Measure suction pressure
How do you use a dp transmitter to measure suction pressure?
Since differential pressure transmitters measure pressure between two points of high and low pressure, the suction pressure is simply the pressure difference measured on the low port compared to the high port. A standard differential pressure transmitter setup to measure a positive delta pressure and output 4-20mA can be easily converted to measure suction over the equivalent range in the reverse direction by swapping over the process connections to the high and low ports.
The DMD341 low range pressure transmitter has a selection of ranges from 6 to 1000 millibar which can be used to measure suction pressure.
Pressure switch vs transmitter
What is the difference between a pressure transmitter and a pressure switch?
Pressure transmitters provide a continuous amplified analogue output signal of typically 4-20mA which varies proportionally with changes in pressure.
Pressure switches have open/close voltage free switch contacts or an on/off fixed level signal which is triggered at a pre-configured pressure setpoint.
Operating Intrinsically safe pressure transmitter without an IS barrier
If you are installing an intrinsically safe pressure transmitter, can you wire it up without the intrinsically safe barrier and still get a correct 4-20mA value out of the transmitter?
Yes, if an IS pressure transmitter is installed in a safe area without an IS barrier, it will function in the same way as a non-IS approved pressure transmitter.
What is the span limit of a pressure transmitter?
The span limit typically refers to the highest and lowest possible span configuration for a rangeable pressure transmitter.
A rangeable pressure transmitters will have a nominal pressure range and an adjustable output signal. The adjustment is normally limited to a ratio of the nominal pressure range.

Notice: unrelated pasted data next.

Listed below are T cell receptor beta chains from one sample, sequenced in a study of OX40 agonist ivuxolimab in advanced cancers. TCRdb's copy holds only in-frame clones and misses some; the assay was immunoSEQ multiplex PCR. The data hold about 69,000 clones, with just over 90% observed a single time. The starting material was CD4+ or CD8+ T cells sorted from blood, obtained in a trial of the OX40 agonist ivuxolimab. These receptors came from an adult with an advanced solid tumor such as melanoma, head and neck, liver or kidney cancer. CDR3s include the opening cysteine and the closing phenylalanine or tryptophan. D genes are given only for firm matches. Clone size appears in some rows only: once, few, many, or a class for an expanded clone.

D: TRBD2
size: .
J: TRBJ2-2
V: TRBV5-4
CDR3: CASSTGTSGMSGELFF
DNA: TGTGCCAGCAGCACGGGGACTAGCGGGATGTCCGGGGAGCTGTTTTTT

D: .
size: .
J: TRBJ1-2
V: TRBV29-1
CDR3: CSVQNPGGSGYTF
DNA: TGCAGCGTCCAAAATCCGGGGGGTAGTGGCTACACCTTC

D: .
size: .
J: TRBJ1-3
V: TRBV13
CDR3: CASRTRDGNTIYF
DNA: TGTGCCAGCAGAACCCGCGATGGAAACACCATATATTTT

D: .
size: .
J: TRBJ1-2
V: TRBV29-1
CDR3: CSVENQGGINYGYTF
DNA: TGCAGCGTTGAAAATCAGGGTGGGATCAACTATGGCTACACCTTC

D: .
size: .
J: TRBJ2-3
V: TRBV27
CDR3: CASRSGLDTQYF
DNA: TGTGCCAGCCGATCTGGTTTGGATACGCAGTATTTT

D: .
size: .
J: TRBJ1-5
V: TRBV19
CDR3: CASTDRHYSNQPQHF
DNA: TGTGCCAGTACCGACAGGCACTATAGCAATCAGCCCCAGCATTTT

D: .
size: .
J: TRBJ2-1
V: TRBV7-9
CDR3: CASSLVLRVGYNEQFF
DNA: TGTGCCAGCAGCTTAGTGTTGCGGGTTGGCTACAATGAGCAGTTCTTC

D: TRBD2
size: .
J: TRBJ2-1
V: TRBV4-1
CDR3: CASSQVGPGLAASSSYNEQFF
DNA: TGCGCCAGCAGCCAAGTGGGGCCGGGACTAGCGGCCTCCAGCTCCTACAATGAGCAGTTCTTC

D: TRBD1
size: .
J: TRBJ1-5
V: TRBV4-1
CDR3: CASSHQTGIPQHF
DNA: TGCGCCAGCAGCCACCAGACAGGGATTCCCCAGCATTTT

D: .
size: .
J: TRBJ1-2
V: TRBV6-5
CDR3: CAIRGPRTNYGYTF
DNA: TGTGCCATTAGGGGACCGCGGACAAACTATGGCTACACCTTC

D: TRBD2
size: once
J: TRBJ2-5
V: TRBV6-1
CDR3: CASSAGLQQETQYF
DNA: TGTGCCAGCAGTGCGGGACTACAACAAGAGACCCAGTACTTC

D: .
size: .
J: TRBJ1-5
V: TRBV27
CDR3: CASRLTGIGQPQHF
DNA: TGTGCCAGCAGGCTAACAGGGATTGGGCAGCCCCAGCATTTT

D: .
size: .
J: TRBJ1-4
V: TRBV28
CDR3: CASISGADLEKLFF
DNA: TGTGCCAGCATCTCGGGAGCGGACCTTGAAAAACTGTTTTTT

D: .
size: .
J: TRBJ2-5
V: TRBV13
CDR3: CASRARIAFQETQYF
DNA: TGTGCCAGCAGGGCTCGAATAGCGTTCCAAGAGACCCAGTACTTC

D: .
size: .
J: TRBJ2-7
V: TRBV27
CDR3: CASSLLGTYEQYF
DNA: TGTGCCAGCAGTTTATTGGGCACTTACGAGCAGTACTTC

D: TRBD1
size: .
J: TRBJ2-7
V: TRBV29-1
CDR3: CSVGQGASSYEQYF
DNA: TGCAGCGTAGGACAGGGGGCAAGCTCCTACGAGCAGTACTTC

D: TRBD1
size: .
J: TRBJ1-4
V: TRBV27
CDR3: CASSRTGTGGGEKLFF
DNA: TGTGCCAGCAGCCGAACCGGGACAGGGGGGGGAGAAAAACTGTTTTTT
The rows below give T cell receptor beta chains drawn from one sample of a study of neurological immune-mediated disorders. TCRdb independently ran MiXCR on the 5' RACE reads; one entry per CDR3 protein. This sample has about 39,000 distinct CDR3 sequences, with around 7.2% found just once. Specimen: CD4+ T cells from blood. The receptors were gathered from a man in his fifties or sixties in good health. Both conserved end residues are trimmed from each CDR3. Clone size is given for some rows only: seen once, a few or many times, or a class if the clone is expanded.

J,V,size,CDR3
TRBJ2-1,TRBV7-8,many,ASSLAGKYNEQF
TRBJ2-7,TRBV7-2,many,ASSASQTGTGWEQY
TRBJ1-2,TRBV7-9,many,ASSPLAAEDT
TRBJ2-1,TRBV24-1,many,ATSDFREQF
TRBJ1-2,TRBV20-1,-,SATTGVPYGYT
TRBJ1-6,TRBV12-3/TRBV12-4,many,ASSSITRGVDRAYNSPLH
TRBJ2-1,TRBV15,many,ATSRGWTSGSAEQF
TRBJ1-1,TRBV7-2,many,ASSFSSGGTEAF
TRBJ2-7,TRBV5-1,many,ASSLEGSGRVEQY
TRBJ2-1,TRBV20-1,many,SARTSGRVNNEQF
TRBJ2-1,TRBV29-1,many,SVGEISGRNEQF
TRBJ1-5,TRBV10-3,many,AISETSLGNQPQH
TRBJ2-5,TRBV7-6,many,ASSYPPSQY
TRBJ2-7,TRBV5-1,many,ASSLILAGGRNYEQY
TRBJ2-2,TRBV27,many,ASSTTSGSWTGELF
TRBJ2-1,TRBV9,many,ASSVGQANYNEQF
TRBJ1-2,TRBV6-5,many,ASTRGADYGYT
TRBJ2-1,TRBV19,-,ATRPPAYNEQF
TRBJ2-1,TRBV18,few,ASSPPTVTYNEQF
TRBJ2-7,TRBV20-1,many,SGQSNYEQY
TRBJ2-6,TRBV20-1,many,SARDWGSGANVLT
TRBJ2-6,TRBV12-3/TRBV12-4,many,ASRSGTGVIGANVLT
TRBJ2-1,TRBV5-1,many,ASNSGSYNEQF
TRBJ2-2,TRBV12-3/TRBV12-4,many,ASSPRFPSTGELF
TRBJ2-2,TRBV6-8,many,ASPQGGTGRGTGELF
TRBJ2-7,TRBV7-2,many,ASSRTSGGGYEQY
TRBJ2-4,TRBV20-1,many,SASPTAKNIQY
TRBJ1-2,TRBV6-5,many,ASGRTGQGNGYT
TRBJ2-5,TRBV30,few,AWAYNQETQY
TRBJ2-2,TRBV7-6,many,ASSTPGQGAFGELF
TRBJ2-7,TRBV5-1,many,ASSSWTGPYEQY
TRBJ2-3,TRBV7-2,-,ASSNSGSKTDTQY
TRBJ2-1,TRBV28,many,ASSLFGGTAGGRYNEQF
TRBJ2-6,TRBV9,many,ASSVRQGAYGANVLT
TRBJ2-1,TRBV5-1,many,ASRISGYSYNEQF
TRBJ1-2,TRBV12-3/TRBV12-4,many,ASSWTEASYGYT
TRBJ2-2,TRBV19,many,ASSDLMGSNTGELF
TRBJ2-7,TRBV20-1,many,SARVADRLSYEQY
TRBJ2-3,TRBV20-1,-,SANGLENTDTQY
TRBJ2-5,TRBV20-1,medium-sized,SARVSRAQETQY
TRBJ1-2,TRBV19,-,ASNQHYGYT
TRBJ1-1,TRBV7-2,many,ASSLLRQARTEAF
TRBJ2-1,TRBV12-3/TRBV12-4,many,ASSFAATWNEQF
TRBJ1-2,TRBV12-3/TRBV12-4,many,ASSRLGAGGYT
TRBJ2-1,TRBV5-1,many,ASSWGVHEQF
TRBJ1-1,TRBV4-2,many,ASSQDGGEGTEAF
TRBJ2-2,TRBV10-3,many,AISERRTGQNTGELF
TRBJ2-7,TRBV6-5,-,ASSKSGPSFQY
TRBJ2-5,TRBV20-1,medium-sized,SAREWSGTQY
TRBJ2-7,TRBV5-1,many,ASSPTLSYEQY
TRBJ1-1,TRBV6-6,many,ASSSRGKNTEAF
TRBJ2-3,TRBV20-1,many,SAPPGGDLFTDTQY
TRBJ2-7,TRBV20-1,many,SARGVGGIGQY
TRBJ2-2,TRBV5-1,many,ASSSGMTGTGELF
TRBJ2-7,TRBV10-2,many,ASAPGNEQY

For example a rangeable pressure transmitter with a range of 20 bar and span turn-down ratio of 10:1, would have an upper span limit of 0 to 20 bar and a lower span limit of 0 to 2 bar.
Pneumatic vs Electronic pressure transmitters
What is the difference between electronic pressure transmitter and pneumatic pressure transmitter?
Electronic pressure transmitters are designed to measure pressure and typically output a 4 to 20 milliamp current loop signal.
Pneumatic pressure transmitters are designed to measure pressure and typically output a 3 to 15 psi pressure signal which is generated by regulating an incoming air supply pressure of at least 15 psi. Pneumatic pressure transmitters are also called pneumatic, pressure-to-pressure, P-to-P or P2P transmitters.
Measuring suction with gauge pressure transmitter
How are gauge referenced pressure transmitters configured to measure suction pressure?
All types of suction pressure transmitters with a gauge reference will measure the amount of suction below atmospheric pressure. Typically the 4mA output is set to zero suction pressure (ambient air pressure) and 20mA output is set to max suction pressure. It is also possible to reverse the output on some devices to set 4mA to the maximum required suction pressure, if preferred.
What is a compound range pressure transmitter
We have a system specification which includes a pressure transmitter that has a compound pressure range, please could you explain what is meant by compound?
A compound pressure ranges is one that has an output signal which combines a negative with a positive pressure range.
e.g. If you wanted to measure an air suction pressure of 0 to -200 mbar g and an positive air pressure of 0 to 400 mbar g with a 4 to 20 mA, the appropriate compound pressure range would provide a measurement signal as follows: -200mbarg = 4mA, 0mbarg = 8mA and +600mbarg = 20mA.
Using ATEX pressure transmitter with an IS barrier
Does an ATEX approved intrinsically safe pressure transmitter need to be used with an IS barrier?
If you are going to use the sensor in a hazardous area you will also need to install a suitable IS barrier which is compatible with the required entity parameters for current, power consumption etc…, we would suggest the MTL 5500 Isolator or the MTL7700 Zener IS Barrier series for compatibility with most ATEX approved pressure transmitter types.
An ATEX approved intrinsic safety pressure transmitter does not need to be used with a IS barrier if installed in a safe (non-hazardous) area and should operate as normal without the barrier.